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Scars: how pharmacists can help

By Christine Clark

A scar is a visible result of wound healing. When a wound heals, scar tissue (fibrous collagen) is formed. This can occur externally and internally. Minor injuries that only involve the epithelium (eg, superficial scratches) are unlikely to cause scarring but any injury that involves the dermis and deeper tissues may leave a scar. Causes include surgical operations, trauma, burns and diseases affecting the skin (eg, acne or chickenpox).

Scars are aesthetically and functionally inferior to the tissue that they replace. Some experts suggest that wound healing has been optimised for speed of healing under dirty conditions and that scarring is the price we pay for this survival advantage.

For most people, scars are not a problem but some scars can be disfiguring, painful or functionally disabling. A number of treatments have been used and products marketed for scar reduction. Pharmacists may be asked for advice about these as well as on scar prevention after an injury.

Wound healing

Wound healing can be divided into three stages: inflammatory, proliferative and maturative. Immediately after an injury, the coagulation cascade is activated. A fibrin clot is formed and platelets are trapped. Platelets release platelet-derived growth factor (PDGF) that attracts neutrophils. Neutrophils digest bacteria and activate fibroblasts (cells that generate collagen) and keratinocytes (skin cells that will proliferate to form new epithelium). Lymphocytes and monocytes are also attracted to the wound and the scene is set for the proliferative phase.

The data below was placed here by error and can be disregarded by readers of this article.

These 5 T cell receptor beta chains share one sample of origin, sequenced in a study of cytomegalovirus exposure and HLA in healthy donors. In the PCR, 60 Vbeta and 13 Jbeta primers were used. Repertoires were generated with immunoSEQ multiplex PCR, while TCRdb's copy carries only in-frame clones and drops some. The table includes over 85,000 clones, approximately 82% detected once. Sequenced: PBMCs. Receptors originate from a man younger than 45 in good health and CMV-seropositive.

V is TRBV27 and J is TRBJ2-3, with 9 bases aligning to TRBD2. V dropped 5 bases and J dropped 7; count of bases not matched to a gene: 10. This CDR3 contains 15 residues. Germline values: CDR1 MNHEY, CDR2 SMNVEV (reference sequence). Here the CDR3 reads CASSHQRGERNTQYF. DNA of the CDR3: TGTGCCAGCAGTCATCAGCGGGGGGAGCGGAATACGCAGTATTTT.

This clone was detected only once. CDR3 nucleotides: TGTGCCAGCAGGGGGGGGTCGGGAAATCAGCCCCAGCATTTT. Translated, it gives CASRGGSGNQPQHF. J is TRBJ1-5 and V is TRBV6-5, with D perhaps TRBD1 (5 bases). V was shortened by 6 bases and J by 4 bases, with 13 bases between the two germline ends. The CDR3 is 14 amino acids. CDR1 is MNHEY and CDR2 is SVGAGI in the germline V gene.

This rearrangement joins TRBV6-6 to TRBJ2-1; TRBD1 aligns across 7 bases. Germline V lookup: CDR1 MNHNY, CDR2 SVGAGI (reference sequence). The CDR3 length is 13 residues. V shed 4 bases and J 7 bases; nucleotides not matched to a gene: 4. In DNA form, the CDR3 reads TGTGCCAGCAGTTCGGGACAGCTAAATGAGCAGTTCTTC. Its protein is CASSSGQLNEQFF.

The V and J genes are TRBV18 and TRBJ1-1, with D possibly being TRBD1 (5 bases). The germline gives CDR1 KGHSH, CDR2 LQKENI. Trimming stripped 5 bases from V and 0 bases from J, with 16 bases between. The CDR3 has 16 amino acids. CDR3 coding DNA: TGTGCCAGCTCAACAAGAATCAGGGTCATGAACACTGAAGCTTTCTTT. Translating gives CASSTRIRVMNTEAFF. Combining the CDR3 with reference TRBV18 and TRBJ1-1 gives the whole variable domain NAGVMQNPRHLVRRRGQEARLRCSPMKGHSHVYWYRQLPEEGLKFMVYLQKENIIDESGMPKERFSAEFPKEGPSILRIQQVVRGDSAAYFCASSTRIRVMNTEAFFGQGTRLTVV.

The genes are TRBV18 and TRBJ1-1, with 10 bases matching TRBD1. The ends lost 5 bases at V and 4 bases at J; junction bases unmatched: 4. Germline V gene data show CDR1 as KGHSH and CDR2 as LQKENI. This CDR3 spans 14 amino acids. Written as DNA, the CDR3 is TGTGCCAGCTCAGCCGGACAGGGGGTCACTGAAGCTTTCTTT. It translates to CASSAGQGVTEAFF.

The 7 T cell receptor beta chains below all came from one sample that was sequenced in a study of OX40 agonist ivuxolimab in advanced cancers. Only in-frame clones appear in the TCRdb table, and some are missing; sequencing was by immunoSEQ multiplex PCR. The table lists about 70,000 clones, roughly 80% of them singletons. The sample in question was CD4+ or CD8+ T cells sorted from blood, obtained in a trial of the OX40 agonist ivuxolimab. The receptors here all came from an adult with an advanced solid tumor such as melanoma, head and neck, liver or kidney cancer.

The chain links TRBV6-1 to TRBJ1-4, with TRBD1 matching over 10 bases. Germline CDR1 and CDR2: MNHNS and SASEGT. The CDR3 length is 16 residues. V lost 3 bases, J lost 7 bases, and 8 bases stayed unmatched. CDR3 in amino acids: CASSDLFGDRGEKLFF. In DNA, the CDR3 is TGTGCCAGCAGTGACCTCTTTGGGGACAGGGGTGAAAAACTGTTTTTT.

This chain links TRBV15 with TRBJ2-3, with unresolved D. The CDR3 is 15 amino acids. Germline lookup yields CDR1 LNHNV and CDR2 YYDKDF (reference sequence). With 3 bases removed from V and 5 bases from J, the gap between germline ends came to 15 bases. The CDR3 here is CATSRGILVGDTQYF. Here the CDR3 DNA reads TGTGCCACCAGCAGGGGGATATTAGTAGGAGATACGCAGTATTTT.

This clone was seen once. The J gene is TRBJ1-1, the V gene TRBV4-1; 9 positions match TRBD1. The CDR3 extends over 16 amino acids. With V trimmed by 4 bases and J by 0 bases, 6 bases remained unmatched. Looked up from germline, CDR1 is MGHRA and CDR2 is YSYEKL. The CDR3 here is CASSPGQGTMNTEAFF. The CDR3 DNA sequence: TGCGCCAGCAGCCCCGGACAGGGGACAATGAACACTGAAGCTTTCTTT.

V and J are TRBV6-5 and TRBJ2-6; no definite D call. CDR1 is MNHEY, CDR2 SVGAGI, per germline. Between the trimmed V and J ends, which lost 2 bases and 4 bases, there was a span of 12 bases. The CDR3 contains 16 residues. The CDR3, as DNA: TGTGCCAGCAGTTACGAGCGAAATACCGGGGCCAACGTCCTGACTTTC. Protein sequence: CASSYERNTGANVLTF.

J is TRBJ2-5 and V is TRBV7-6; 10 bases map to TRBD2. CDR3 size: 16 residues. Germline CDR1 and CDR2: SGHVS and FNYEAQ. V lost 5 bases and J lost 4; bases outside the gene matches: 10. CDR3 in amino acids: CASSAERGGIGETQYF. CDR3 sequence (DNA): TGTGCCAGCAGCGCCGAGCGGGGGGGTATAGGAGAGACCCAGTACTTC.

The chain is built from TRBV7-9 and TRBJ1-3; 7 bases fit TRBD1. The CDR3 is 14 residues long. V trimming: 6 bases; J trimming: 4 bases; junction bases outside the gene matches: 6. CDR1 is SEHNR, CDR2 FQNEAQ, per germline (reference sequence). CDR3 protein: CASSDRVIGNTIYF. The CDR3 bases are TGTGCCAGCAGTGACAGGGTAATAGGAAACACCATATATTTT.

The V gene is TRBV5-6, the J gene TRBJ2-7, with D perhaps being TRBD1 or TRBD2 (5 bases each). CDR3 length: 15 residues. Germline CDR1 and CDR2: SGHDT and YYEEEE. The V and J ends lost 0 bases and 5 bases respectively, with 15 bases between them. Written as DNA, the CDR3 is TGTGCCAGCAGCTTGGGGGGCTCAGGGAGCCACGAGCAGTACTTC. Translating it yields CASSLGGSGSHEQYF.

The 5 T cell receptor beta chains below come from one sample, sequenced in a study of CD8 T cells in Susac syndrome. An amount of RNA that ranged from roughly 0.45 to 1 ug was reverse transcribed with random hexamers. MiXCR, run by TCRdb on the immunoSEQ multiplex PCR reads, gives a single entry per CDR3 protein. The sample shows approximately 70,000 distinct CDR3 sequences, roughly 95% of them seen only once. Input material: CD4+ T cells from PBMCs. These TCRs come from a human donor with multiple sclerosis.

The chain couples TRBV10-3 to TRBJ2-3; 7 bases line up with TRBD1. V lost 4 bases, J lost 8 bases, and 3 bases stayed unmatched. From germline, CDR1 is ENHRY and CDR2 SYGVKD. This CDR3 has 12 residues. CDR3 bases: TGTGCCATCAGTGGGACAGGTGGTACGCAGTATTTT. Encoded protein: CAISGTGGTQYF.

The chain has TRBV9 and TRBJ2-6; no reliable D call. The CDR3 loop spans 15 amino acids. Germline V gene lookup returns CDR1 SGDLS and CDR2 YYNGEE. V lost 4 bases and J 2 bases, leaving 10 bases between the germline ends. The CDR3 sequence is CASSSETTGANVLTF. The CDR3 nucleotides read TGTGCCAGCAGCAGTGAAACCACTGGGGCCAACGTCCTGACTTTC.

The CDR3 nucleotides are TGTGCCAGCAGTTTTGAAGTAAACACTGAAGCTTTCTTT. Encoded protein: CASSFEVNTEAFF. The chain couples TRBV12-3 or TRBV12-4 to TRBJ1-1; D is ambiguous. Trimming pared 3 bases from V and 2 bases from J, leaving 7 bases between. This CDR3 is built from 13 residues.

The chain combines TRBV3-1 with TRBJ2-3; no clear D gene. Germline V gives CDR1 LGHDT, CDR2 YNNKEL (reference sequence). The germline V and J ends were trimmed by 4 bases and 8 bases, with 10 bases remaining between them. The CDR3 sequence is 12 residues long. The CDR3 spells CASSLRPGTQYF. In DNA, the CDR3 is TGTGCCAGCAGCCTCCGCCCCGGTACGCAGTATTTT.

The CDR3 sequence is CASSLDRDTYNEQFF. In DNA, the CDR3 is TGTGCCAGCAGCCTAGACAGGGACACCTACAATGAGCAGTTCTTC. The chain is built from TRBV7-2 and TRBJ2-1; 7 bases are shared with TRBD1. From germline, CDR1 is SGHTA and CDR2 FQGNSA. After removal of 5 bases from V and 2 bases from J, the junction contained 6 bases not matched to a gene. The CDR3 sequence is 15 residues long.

During the proliferative phase there is active repair of tissues. Cytokines (including PGDF, transforming growth factor-b (TGF-b) and vascular endothelial growth factor [VEGF]) control the laying down of collagen and the formation of new blood vessels. This is also often described as the granulation phase because the base of a healing wound has a granular appearance. In addition to granulation, the wound begins to contract. As this phase progresses and the wound fills up from the base with regenerating tissue, a recognisable skin surface begins to form (epithelialisation). Finally, in response to an unknown signal, fibroblast activity and vascular proliferation cease and this brings the proliferative phase to an end.

For a normal scar, the maturation phase involves gradual fading and flattening of the scar tissue. This phase usually takes between 12 and 18 months.

Download the attached PDF to read the full article.

Citation: The Pharmaceutical Journal URI: 10997337

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